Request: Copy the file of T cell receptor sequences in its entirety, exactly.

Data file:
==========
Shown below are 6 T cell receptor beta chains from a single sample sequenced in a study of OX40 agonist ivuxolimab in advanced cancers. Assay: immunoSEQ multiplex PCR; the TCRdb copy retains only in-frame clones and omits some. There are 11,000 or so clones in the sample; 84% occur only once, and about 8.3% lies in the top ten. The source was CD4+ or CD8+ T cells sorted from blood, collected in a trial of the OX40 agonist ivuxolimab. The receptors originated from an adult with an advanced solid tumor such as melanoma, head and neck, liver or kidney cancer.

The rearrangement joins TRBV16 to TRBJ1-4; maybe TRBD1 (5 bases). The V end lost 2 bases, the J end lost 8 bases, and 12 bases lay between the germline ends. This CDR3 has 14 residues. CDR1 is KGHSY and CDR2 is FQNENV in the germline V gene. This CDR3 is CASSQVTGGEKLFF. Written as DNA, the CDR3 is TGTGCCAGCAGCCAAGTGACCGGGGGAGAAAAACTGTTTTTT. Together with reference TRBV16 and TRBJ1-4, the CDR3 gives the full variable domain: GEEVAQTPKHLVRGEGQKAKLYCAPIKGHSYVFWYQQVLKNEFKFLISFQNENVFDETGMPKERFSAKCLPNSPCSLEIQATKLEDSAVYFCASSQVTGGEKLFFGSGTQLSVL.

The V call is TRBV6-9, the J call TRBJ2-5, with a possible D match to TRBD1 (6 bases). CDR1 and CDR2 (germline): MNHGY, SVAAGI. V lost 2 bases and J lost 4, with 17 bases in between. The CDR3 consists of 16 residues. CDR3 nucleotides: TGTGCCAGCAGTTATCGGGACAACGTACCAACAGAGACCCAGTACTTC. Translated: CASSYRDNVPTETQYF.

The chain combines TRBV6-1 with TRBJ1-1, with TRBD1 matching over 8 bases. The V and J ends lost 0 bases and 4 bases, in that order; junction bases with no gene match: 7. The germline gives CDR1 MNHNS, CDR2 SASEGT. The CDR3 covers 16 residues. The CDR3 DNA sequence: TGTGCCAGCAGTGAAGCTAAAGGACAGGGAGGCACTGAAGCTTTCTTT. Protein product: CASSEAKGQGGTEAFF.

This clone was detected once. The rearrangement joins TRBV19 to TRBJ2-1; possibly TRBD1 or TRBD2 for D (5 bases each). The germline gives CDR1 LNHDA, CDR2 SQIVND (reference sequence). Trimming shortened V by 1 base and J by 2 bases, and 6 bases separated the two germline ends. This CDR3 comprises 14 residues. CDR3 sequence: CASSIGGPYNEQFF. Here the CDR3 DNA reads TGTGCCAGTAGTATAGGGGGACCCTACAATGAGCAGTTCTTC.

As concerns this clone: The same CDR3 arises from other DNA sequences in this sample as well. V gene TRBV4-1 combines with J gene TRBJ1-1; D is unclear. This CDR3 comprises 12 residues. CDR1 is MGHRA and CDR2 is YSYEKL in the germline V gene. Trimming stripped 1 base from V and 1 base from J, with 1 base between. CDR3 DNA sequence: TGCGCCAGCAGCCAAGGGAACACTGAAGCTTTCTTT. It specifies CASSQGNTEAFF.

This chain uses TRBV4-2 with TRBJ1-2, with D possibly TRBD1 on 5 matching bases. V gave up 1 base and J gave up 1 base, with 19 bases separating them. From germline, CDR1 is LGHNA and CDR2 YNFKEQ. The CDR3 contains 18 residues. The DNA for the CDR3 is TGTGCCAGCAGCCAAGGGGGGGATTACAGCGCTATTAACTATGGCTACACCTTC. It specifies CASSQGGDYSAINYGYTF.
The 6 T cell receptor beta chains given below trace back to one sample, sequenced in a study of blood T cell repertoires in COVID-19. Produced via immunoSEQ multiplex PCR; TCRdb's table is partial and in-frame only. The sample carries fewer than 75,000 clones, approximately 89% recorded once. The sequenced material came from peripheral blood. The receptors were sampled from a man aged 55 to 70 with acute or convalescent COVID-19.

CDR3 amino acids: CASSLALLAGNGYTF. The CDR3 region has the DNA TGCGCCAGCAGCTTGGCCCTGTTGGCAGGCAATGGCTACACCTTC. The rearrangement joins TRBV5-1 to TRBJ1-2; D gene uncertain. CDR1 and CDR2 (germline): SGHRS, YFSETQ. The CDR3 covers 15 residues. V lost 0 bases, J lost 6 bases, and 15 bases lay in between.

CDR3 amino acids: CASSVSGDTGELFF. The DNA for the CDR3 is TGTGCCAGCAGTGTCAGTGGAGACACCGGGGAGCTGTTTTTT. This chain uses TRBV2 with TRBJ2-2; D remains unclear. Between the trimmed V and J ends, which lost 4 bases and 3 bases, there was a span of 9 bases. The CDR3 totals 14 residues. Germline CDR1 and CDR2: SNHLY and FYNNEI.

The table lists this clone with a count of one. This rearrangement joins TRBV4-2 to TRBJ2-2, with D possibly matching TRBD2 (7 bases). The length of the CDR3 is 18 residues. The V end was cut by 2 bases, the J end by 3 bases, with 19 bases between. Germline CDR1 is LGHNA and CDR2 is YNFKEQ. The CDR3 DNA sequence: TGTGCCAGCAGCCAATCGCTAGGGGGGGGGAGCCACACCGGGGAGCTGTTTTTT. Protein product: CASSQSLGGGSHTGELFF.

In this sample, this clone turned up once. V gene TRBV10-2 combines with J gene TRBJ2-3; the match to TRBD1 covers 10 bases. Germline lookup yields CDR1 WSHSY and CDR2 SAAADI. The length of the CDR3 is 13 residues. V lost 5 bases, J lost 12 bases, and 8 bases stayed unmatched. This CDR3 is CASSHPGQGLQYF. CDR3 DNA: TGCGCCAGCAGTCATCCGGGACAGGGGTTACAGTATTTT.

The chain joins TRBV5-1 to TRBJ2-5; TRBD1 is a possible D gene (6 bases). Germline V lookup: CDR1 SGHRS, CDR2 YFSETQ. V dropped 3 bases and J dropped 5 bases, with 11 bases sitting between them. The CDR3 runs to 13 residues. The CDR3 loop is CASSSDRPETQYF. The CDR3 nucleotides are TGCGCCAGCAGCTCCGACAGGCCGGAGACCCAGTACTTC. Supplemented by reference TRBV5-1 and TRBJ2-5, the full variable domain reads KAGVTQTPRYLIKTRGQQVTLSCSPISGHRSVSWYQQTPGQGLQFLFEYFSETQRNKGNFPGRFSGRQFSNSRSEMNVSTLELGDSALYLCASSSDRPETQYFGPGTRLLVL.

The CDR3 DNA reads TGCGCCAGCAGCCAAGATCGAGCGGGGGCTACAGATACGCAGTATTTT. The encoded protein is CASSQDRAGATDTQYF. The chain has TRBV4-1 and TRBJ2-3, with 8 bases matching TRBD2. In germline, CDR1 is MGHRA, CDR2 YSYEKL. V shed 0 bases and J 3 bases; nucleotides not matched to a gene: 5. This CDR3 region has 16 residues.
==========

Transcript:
Shown below are 6 T cell receptor beta chains from a single sample sequenced in a study of OX40 agonist ivuxolimab in advanced cancers. Assay: immunoSEQ multiplex PCR; the TCRdb copy retains only in-frame clones and omits some. There are 11,000 or so clones in the sample; 84% occur only once, and about 8.3% lies in the top ten. The source was CD4+ or CD8+ T cells sorted from blood, collected in a trial of the OX40 agonist ivuxolimab. The receptors originated from an adult with an advanced solid tumor such as melanoma, head and neck, liver or kidney cancer.

The rearrangement joins TRBV16 to TRBJ1-4; maybe TRBD1 (5 bases). The V end lost 2 bases, the J end lost 8 bases, and 12 bases lay between the germline ends. This CDR3 has 14 residues. CDR1 is KGHSY and CDR2 is FQNENV in the germline V gene. This CDR3 is CASSQVTGGEKLFF. Written as DNA, the CDR3 is TGTGCCAGCAGCCAAGTGACCGGGGGAGAAAAACTGTTTTTT. Together with reference TRBV16 and TRBJ1-4, the CDR3 gives the full variable domain: GEEVAQTPKHLVRGEGQKAKLYCAPIKGHSYVFWYQQVLKNEFKFLISFQNENVFDETGMPKERFSAKCLPNSPCSLEIQATKLEDSAVYFCASSQVTGGEKLFFGSGTQLSVL.

The V call is TRBV6-9, the J call TRBJ2-5, with a possible D match to TRBD1 (6 bases). CDR1 and CDR2 (germline): MNHGY, SVAAGI. V lost 2 bases and J lost 4, with 17 bases in between. The CDR3 consists of 16 residues. CDR3 nucleotides: TGTGCCAGCAGTTATCGGGACAACGTACCAACAGAGACCCAGTACTTC. Translated: CASSYRDNVPTETQYF.

The chain combines TRBV6-1 with TRBJ1-1, with TRBD1 matching over 8 bases. The V and J ends lost 0 bases and 4 bases, in that order; junction bases with no gene match: 7. The germline gives CDR1 MNHNS, CDR2 SASEGT. The CDR3 covers 16 residues. The CDR3 DNA sequence: TGTGCCAGCAGTGAAGCTAAAGGACAGGGAGGCACTGAAGCTTTCTTT. Protein product: CASSEAKGQGGTEAFF.

This clone was detected once. The rearrangement joins TRBV19 to TRBJ2-1; possibly TRBD1 or TRBD2 for D (5 bases each). The germline gives CDR1 LNHDA, CDR2 SQIVND (reference sequence). Trimming shortened V by 1 base and J by 2 bases, and 6 bases separated the two germline ends. This CDR3 comprises 14 residues. CDR3 sequence: CASSIGGPYNEQFF. Here the CDR3 DNA reads TGTGCCAGTAGTATAGGGGGACCCTACAATGAGCAGTTCTTC.

As concerns this clone: The same CDR3 arises from other DNA sequences in this sample as well. V gene TRBV4-1 combines with J gene TRBJ1-1; D is unclear. This CDR3 comprises 12 residues. CDR1 is MGHRA and CDR2 is YSYEKL in the germline V gene. Trimming stripped 1 base from V and 1 base from J, with 1 base between. CDR3 DNA sequence: TGCGCCAGCAGCCAAGGGAACACTGAAGCTTTCTTT. It specifies CASSQGNTEAFF.

This chain uses TRBV4-2 with TRBJ1-2, with D possibly TRBD1 on 5 matching bases. V gave up 1 base and J gave up 1 base, with 19 bases separating them. From germline, CDR1 is LGHNA and CDR2 YNFKEQ. The CDR3 contains 18 residues. The DNA for the CDR3 is TGTGCCAGCAGCCAAGGGGGGGATTACAGCGCTATTAACTATGGCTACACCTTC. It specifies CASSQGGDYSAINYGYTF.
The 6 T cell receptor beta chains given below trace back to one sample, sequenced in a study of blood T cell repertoires in COVID-19. Produced via immunoSEQ multiplex PCR; TCRdb's table is partial and in-frame only. The sample carries fewer than 75,000 clones, approximately 89% recorded once. The sequenced material came from peripheral blood. The receptors were sampled from a man aged 55 to 70 with acute or convalescent COVID-19.

CDR3 amino acids: CASSLALLAGNGYTF. The CDR3 region has the DNA TGCGCCAGCAGCTTGGCCCTGTTGGCAGGCAATGGCTACACCTTC. The rearrangement joins TRBV5-1 to TRBJ1-2; D gene uncertain. CDR1 and CDR2 (germline): SGHRS, YFSETQ. The CDR3 covers 15 residues. V lost 0 bases, J lost 6 bases, and 15 bases lay in between.

CDR3 amino acids: CASSVSGDTGELFF. The DNA for the CDR3 is TGTGCCAGCAGTGTCAGTGGAGACACCGGGGAGCTGTTTTTT. This chain uses TRBV2 with TRBJ2-2; D remains unclear. Between the trimmed V and J ends, which lost 4 bases and 3 bases, there was a span of 9 bases. The CDR3 totals 14 residues. Germline CDR1 and CDR2: SNHLY and FYNNEI.

The table lists this clone with a count of one. This rearrangement joins TRBV4-2 to TRBJ2-2, with D possibly matching TRBD2 (7 bases). The length of the CDR3 is 18 residues. The V end was cut by 2 bases, the J end by 3 bases, with 19 bases between. Germline CDR1 is LGHNA and CDR2 is YNFKEQ. The CDR3 DNA sequence: TGTGCCAGCAGCCAATCGCTAGGGGGGGGGAGCCACACCGGGGAGCTGTTTTTT. Protein product: CASSQSLGGGSHTGELFF.

In this sample, this clone turned up once. V gene TRBV10-2 combines with J gene TRBJ2-3; the match to TRBD1 covers 10 bases. Germline lookup yields CDR1 WSHSY and CDR2 SAAADI. The length of the CDR3 is 13 residues. V lost 5 bases, J lost 12 bases, and 8 bases stayed unmatched. This CDR3 is CASSHPGQGLQYF. CDR3 DNA: TGCGCCAGCAGTCATCCGGGACAGGGGTTACAGTATTTT.

The chain joins TRBV5-1 to TRBJ2-5; TRBD1 is a possible D gene (6 bases). Germline V lookup: CDR1 SGHRS, CDR2 YFSETQ. V dropped 3 bases and J dropped 5 bases, with 11 bases sitting between them. The CDR3 runs to 13 residues. The CDR3 loop is CASSSDRPETQYF. The CDR3 nucleotides are TGCGCCAGCAGCTCCGACAGGCCGGAGACCCAGTACTTC. Supplemented by reference TRBV5-1 and TRBJ2-5, the full variable domain reads KAGVTQTPRYLIKTRGQQVTLSCSPISGHRSVSWYQQTPGQGLQFLFEYFSETQRNKGNFPGRFSGRQFSNSRSEMNVSTLELGDSALYLCASSSDRPETQYFGPGTRLLVL.

The CDR3 DNA reads TGCGCCAGCAGCCAAGATCGAGCGGGGGCTACAGATACGCAGTATTTT. The encoded protein is CASSQDRAGATDTQYF. The chain has TRBV4-1 and TRBJ2-3, with 8 bases matching TRBD2. In germline, CDR1 is MGHRA, CDR2 YSYEKL. V shed 0 bases and J 3 bases; nucleotides not matched to a gene: 5. This CDR3 region has 16 residues.